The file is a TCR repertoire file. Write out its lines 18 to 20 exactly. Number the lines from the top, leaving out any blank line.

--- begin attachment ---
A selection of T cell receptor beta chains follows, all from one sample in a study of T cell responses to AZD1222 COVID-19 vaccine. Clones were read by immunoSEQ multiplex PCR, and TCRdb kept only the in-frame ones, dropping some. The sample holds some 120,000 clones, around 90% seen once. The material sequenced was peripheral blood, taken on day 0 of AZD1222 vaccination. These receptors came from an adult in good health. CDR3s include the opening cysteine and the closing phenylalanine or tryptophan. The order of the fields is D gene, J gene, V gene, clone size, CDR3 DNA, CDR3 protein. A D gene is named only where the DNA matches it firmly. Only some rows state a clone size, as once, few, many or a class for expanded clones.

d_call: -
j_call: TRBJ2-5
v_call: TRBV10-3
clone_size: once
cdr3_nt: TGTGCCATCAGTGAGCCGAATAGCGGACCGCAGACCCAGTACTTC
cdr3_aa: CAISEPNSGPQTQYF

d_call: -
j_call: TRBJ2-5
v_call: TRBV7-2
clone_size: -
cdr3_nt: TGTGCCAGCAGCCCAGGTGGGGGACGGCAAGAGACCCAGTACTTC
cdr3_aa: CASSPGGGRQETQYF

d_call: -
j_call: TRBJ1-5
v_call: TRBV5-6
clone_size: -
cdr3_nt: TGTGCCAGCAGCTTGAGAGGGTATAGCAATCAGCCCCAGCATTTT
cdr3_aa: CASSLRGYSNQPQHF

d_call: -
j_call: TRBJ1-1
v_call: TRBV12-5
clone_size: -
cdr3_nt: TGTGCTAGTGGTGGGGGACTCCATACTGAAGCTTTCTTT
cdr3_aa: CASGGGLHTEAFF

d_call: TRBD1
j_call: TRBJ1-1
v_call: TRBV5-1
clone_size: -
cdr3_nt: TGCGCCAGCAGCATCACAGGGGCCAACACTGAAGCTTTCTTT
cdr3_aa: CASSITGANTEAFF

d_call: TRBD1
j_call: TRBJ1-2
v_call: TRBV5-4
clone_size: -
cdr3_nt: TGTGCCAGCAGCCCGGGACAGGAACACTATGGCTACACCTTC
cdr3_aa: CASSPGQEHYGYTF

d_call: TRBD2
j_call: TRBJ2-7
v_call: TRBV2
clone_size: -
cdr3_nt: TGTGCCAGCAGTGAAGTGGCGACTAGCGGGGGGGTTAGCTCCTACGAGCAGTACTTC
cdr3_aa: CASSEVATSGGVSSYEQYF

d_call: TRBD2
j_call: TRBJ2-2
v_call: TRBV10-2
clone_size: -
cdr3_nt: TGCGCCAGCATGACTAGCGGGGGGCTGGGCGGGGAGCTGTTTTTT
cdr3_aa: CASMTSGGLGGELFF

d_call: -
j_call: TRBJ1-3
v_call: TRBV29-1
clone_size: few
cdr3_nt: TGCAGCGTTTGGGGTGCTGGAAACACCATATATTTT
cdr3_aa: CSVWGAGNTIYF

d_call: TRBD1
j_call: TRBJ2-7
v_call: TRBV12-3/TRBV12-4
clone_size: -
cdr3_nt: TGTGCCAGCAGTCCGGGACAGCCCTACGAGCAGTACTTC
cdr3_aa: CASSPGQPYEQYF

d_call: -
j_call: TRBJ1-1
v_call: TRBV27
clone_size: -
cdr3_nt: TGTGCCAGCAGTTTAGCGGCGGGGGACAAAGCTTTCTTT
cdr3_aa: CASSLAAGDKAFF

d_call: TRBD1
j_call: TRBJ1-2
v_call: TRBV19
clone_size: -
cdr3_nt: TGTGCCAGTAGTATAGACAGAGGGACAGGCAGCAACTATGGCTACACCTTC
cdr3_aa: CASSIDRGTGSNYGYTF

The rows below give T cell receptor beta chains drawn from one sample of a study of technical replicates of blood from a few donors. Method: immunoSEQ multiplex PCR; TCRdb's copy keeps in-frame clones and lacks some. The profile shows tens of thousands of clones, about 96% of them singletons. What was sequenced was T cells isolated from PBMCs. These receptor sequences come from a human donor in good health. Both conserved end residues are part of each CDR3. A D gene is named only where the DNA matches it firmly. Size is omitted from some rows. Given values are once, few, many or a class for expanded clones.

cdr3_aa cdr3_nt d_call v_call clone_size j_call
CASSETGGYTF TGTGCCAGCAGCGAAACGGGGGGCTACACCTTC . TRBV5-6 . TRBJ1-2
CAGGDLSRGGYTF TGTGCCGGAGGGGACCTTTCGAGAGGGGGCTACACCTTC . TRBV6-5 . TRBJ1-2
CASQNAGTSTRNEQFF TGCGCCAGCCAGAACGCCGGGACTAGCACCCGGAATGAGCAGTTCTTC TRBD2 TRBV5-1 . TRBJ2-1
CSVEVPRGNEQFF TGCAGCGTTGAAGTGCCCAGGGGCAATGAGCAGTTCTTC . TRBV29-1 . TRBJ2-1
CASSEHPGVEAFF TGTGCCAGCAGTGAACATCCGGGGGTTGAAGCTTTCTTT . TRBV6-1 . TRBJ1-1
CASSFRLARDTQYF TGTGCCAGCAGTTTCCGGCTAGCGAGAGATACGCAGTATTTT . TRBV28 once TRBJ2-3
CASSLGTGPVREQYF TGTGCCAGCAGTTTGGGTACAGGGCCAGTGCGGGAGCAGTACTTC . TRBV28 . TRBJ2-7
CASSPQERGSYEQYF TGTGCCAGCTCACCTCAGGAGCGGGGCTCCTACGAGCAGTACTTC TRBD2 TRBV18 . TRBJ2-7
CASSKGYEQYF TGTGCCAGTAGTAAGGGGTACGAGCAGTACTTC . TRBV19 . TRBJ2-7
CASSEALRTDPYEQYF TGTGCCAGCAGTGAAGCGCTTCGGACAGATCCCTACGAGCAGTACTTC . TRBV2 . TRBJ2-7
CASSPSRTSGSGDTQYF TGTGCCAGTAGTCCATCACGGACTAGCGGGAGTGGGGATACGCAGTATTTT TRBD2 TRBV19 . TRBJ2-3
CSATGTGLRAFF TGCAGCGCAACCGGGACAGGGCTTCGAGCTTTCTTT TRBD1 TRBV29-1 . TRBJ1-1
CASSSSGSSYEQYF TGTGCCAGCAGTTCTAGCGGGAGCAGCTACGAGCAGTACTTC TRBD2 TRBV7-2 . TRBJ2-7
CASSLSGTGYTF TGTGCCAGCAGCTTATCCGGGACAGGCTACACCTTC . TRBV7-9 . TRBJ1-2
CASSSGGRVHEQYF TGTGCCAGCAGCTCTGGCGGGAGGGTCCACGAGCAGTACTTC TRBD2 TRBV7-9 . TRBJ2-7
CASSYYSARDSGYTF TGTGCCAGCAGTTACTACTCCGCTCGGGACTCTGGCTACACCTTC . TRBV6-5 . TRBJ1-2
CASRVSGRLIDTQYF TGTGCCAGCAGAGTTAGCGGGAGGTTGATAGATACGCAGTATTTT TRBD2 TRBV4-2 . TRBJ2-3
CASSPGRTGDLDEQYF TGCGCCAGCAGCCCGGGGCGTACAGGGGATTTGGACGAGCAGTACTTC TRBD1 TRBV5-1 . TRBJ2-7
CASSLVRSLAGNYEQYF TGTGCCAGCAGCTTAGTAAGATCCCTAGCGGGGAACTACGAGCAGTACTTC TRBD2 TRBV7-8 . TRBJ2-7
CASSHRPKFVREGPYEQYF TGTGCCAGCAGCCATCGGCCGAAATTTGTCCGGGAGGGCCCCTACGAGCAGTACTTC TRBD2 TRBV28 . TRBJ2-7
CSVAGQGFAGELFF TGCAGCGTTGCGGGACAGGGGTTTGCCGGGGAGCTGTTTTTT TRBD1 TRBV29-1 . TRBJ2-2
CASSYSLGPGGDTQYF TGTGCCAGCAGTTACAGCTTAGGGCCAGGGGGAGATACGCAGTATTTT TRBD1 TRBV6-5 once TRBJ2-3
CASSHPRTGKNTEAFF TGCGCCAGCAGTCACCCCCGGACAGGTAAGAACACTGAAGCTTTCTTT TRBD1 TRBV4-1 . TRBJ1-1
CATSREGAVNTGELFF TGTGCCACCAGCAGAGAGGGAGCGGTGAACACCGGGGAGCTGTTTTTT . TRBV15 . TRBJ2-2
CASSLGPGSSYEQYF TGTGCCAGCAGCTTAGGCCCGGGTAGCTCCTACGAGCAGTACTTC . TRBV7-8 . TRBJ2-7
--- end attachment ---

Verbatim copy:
cdr3_nt: TGTGCCAGCAGCTTGAGAGGGTATAGCAATCAGCCCCAGCATTTT
cdr3_aa: CASSLRGYSNQPQHF

d_call: -